As the episode began, Curtis told the chefs that there would be no Quickfire, so it was clear that something was up. Two teams were created based on the winners of the sous chef battle, Neal (whose second-in-command won the challenge) got immunity, and Curtis announced that this week’s challenge would be the big one that usually comes this time each season: Restaurant Wars.
The two teams (Neal, Bryan, Jennifer, and Lynn vs. David, Sang, Sue, and Douglas) would be forced to create two completely distinct restaurants from scratch, partnered with a "celebrity restaurateur." Actress Busy Philipps came out to challenge them to make "elevated and sophisticated" food that brings together all of LA’s disparate cuisines. The team whose sous chefs won got to have their second-in-commands on hand for two hours; the other team had to go it alone. As these are all accomplished chefs, it would be a walk in the park for them… or would it?
They sat down to figure out their strategies, and as strategy sessions usually are, it seemed like quite a slog. Ideas were tossed around, some were embraced, others were thrown out, and Bryan complained that they weren’t paying enough attention to him. But off they went to Whole Foods and Restaurant Depot to stock up on supplies, and the challenge was underway.
Sue revealed that their restaurant’s name would be called 72 and Sunny, and that it would "show the diversity and different flavors of LA-inspired food." Lynn revealed that the name of her team’s restaurant would be Artisan, and would take inspiration from the city’s "firsts" like sundaes and Cobb salad.
The division of labor was decided upon (Jennifer and David would manage front-of-house, respectively), servers were scared straight, and service began. The critics (including Francis Lam and Ruth Reichl) showed up at Artisan first, and the first dishes were served.
Jennifer: Cauliflower-tahini soup; citrus salad with avocado, chevre, endive, radicchio, and orange vinaigrette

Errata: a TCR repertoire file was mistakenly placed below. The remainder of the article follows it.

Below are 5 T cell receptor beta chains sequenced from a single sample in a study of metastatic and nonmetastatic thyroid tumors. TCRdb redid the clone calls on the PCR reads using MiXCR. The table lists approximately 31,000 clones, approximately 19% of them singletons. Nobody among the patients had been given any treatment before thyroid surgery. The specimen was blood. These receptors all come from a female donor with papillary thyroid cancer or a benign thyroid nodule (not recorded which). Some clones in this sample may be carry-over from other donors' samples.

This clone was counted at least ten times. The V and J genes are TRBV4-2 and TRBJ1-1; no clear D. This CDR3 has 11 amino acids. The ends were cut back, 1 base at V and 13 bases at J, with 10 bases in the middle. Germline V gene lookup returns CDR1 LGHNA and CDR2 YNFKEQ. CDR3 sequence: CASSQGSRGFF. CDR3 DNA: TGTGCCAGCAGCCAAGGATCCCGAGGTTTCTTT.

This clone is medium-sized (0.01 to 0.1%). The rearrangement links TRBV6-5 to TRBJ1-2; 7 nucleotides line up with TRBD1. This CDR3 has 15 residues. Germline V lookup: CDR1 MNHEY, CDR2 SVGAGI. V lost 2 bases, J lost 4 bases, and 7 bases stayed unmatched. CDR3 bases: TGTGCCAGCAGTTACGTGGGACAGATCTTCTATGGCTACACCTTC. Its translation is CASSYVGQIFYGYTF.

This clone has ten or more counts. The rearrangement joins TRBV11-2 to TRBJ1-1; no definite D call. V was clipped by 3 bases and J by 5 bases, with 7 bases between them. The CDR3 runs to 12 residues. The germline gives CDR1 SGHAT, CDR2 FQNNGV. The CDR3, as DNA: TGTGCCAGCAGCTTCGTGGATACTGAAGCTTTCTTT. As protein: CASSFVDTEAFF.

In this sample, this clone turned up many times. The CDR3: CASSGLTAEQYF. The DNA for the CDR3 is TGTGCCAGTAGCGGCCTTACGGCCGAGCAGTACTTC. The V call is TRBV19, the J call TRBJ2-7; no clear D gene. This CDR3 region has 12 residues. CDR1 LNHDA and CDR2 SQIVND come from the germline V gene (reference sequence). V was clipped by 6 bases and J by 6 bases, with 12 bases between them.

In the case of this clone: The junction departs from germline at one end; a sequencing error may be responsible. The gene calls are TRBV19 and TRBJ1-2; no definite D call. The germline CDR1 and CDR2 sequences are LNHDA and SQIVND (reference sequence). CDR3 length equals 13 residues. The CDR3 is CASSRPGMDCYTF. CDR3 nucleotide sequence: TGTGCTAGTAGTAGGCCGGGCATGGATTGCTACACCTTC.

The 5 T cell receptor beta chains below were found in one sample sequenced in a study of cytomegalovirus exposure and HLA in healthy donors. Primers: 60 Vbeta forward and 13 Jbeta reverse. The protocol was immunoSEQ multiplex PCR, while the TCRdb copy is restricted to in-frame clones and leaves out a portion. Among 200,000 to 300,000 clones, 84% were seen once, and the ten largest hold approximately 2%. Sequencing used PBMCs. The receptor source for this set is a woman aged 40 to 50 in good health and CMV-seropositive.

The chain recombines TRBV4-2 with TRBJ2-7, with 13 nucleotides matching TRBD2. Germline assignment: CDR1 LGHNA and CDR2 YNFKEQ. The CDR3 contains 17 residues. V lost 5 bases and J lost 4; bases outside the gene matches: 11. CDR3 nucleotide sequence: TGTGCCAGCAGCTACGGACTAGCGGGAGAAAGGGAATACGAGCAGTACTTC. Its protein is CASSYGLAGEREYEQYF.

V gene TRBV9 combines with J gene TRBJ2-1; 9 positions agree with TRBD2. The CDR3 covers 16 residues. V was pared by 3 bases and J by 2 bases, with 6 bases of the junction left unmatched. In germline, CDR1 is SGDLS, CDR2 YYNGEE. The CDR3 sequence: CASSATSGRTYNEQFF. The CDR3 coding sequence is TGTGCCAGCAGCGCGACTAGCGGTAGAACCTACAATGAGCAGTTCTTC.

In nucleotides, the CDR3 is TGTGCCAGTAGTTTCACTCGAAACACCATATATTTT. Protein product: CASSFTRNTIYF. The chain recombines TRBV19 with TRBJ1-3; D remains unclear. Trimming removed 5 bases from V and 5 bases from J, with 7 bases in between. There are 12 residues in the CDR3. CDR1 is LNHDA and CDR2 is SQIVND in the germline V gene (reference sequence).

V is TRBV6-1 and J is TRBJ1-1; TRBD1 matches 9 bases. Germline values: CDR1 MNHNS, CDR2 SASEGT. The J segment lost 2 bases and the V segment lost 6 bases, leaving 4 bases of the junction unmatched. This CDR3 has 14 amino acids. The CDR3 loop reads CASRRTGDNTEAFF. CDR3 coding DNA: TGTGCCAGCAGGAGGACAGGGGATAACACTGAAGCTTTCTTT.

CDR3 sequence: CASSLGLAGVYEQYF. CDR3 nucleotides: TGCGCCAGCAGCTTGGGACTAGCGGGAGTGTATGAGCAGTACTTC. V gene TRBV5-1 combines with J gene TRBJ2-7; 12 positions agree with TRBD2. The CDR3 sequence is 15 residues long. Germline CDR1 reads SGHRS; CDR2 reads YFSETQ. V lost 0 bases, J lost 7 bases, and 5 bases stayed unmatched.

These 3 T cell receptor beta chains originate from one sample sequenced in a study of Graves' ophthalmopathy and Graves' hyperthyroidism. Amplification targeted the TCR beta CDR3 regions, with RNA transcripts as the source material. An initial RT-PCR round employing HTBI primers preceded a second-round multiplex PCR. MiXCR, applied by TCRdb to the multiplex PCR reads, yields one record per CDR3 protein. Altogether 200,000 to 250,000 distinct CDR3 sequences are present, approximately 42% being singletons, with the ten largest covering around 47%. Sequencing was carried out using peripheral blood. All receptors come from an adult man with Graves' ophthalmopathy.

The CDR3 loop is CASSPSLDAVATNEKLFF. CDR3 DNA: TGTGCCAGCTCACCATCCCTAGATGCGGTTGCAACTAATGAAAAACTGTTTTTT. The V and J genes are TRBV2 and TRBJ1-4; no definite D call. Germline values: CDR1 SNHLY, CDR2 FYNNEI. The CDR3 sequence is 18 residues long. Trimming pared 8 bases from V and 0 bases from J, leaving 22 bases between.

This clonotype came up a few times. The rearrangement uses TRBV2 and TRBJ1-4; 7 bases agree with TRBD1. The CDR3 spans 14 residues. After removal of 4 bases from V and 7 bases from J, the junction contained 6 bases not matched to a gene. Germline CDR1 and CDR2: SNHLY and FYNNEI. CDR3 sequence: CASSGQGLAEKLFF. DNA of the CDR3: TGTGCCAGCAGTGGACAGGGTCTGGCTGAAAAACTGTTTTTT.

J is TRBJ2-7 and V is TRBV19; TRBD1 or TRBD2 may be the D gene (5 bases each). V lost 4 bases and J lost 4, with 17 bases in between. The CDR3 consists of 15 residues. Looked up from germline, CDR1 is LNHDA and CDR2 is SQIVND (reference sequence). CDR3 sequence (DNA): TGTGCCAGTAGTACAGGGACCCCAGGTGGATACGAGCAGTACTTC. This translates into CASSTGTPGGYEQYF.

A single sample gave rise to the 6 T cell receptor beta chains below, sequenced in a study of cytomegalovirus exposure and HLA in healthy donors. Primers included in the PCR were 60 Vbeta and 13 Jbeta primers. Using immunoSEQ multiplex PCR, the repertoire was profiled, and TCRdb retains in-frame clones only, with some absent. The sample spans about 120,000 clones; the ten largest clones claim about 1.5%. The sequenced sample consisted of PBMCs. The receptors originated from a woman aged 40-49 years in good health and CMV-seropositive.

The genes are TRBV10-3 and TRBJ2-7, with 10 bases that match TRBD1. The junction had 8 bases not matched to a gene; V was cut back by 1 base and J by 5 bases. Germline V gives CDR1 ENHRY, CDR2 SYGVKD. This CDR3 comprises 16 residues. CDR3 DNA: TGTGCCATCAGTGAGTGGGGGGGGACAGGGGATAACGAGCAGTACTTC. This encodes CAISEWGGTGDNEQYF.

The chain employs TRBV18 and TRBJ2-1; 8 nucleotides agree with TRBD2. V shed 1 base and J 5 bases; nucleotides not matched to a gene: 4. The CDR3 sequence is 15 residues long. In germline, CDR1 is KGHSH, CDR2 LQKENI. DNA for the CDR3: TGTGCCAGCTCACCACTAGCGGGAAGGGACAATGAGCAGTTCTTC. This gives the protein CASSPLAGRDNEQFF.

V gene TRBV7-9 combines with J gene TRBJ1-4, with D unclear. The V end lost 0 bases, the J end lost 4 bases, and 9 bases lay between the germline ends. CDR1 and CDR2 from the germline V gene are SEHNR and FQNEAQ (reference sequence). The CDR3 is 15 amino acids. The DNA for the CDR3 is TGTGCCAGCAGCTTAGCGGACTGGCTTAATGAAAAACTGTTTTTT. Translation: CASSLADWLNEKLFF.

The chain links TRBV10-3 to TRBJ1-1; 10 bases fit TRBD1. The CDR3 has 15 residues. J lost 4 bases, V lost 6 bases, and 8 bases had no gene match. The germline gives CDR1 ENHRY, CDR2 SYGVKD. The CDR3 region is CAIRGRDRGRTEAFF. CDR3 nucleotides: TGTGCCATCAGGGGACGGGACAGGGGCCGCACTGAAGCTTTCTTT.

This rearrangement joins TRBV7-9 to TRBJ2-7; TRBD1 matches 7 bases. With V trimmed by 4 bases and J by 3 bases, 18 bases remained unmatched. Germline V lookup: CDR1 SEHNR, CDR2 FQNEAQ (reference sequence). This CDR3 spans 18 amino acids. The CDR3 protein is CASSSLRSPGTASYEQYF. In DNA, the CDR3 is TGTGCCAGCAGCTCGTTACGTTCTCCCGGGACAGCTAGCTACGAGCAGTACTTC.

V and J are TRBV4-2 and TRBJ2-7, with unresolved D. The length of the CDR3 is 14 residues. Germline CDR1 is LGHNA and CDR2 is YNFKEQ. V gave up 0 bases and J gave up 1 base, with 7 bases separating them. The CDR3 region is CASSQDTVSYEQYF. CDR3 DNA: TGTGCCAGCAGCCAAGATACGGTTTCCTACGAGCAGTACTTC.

The soup was more of a sauce, and the salad’s dressing was too sweet, with the components not playing too well together.
Bryan: Cobb salad-inspired salad with dehydrated bacon and horseradish snow
Neal: New York strip steak with cavolo nero and twice-baked fingerling potatoes
The "salad" was beautiful, and "every bite… was a complete surprise," according to Reichl. The steak was "expected" and not very exciting.
Lynn: Chocolate brownie sundae with roasted banana ice cream and peanut caramel sauce
Neal: California olive oil cake with mascarpone ice cream
The cake was moist if "lackluster," and the brownie was incredibly rich.
Onward they went, over to 72 and Sunny, which seemed to be having a more difficult go of it in the kitchen. But in the end, it was only the food that would matter.
Douglas: Slow-poached salmon with ginger shiso, dashi gelée, and salmon caviar
Sue: Quinoa, arugula, and feta salad with radishes, mint, and lemon vinaigrette
The salmon was a little "jiggly," but worked for Reichl. The salad didn’t have "the mark of a chef," Dana Cowin felt.
David and Douglas: Snapper with sweet corn purée, garlic chorizo, and roasted tomato vinaigrette
Sang: Sous vide strip loin with broccoli two ways, puffed tendon, and black bean ghee
The raw scallions on top of the snapper were unnecessary, and the sauce on Sang’s beef was delicious.
David: Tangerine and spiced honey panna cotta with strawberry champagne gelée
Sue: Chocolate malt semifreddo with fudge, marshmallow, and graham crackers
The panna cotta was smooth and silky is a little too large, and Sue’s semifreddo was very popular.
No team was a clear winner based on the way the meals were presented on television, but 72 and Sunny edged out Artisan. Service was "warm and controlled," according to Gail, and no dish bombed (Reichl dropped an interesting bit of knowledge, mentioning that Jean-Georges Vongerichten once told her that his favorite sauce was a combination of soy sauce and butter). The chef who approximated that sauce, Sang, ended up winning the challenge.
Artisan’s team was next, and it was clear that the judges weren’t blown away by their offerings. Jennifer’s soup was overpoweringly rich and had nothing to do with LA, and the mushrooms in her very ordinary salad were a bit out of place. Douglas’ dish was a New York steak even though it was supposed to be an LA theme, and Lynn’s brownie was also very rich. On the other end, Bryan’s salad was universally loved, and he appears to be safe for now.
In the end, it was Lynn that ended up getting shown the door. Her dessert just wasn’t that great, and if you serve a dish that’s not that great, you go home.